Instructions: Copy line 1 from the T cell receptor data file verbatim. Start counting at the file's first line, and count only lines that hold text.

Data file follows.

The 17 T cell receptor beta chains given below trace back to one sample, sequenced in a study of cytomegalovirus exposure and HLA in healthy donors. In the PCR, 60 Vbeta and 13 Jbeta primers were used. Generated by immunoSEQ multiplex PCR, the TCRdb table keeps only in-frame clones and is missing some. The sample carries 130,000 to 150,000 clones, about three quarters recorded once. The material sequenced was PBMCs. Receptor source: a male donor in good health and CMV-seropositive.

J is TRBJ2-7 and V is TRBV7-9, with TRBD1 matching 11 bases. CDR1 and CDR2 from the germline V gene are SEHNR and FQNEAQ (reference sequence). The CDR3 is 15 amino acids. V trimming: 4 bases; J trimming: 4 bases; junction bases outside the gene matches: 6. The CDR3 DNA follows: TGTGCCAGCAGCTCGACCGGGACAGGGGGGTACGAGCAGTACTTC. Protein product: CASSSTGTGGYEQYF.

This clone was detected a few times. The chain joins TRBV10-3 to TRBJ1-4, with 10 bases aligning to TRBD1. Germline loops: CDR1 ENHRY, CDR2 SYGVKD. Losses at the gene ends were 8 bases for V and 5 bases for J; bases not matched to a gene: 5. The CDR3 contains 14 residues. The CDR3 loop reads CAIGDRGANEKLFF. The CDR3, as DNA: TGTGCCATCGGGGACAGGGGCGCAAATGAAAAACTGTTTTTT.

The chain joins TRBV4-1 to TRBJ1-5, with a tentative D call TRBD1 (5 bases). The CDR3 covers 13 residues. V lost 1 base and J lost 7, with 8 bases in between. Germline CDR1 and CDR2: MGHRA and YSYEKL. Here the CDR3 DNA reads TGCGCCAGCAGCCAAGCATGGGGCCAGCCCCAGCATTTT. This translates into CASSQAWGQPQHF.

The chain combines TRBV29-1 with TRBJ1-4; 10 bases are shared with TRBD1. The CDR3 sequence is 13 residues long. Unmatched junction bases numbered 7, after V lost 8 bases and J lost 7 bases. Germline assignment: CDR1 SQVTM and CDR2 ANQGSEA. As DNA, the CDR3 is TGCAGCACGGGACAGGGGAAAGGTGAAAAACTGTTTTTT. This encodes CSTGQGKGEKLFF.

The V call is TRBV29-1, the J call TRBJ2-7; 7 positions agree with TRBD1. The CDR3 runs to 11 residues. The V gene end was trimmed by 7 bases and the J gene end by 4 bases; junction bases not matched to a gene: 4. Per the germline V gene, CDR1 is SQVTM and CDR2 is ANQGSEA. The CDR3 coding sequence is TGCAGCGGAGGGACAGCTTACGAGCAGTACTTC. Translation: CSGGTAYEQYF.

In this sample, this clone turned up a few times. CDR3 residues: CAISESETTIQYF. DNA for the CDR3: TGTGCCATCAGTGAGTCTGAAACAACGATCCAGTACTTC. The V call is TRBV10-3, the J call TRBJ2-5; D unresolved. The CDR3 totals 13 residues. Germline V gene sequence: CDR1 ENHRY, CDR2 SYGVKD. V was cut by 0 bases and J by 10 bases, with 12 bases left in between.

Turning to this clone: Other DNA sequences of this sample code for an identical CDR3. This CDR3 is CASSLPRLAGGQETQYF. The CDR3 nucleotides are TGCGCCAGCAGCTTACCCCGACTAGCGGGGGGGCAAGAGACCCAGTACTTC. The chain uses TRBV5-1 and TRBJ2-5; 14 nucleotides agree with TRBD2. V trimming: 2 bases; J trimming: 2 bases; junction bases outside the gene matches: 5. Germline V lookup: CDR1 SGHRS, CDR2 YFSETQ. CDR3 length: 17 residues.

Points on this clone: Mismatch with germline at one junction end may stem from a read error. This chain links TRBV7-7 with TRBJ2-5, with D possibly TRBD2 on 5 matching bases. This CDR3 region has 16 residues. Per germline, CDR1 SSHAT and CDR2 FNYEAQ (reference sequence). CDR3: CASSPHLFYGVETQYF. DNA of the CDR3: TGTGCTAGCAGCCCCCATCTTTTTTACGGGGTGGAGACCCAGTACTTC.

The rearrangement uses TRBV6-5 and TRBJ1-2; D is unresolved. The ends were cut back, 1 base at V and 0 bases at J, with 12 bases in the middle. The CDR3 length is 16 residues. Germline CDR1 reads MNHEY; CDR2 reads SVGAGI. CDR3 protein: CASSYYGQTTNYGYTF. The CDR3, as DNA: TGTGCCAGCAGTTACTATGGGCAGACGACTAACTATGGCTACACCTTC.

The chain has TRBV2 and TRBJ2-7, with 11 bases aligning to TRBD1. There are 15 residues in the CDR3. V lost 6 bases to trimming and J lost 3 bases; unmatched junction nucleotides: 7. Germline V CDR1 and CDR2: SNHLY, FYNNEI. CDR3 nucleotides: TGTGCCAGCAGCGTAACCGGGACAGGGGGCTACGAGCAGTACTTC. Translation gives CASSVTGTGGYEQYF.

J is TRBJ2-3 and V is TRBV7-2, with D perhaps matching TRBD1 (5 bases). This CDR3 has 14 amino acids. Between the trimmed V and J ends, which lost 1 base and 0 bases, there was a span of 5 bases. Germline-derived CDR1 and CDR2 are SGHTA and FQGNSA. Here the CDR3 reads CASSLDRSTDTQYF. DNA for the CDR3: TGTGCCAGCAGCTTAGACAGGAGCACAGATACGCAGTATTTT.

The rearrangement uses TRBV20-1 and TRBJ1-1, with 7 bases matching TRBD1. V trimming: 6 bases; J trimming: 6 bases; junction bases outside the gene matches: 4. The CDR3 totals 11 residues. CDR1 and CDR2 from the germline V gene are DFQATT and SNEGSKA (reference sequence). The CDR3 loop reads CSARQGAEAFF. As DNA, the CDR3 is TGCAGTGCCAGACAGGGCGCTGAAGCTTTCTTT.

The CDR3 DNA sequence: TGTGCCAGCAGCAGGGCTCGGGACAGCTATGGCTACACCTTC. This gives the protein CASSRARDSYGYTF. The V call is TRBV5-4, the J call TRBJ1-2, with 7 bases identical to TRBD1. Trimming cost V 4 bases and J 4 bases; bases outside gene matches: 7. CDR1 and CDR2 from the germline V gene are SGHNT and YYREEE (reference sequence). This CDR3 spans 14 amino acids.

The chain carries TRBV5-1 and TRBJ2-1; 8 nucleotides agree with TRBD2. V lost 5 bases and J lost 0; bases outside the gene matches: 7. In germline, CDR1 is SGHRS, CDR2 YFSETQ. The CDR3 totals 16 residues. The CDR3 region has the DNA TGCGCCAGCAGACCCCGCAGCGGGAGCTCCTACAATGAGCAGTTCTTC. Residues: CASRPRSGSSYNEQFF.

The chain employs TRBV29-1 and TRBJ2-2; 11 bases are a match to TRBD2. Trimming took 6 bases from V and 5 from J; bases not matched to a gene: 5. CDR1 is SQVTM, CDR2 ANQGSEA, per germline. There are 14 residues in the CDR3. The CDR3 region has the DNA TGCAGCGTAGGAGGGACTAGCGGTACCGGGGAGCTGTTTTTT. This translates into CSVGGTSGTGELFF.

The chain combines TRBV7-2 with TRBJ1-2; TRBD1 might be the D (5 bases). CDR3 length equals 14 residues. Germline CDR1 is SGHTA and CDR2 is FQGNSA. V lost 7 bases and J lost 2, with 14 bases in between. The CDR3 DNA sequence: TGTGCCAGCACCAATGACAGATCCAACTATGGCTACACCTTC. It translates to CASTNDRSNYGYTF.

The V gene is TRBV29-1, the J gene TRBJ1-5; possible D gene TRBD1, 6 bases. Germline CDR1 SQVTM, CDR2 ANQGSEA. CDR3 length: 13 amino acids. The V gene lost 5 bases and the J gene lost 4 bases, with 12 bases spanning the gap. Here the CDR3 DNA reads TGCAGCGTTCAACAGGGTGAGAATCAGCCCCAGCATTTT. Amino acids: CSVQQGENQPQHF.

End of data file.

The 17 T cell receptor beta chains given below trace back to one sample, sequenced in a study of cytomegalovirus exposure and HLA in healthy donors. In the PCR, 60 Vbeta and 13 Jbeta primers were used. Generated by immunoSEQ multiplex PCR, the TCRdb table keeps only in-frame clones and is missing some. The sample carries 130,000 to 150,000 clones, about three quarters recorded once. The material sequenced was PBMCs. Receptor source: a male donor in good health and CMV-seropositive.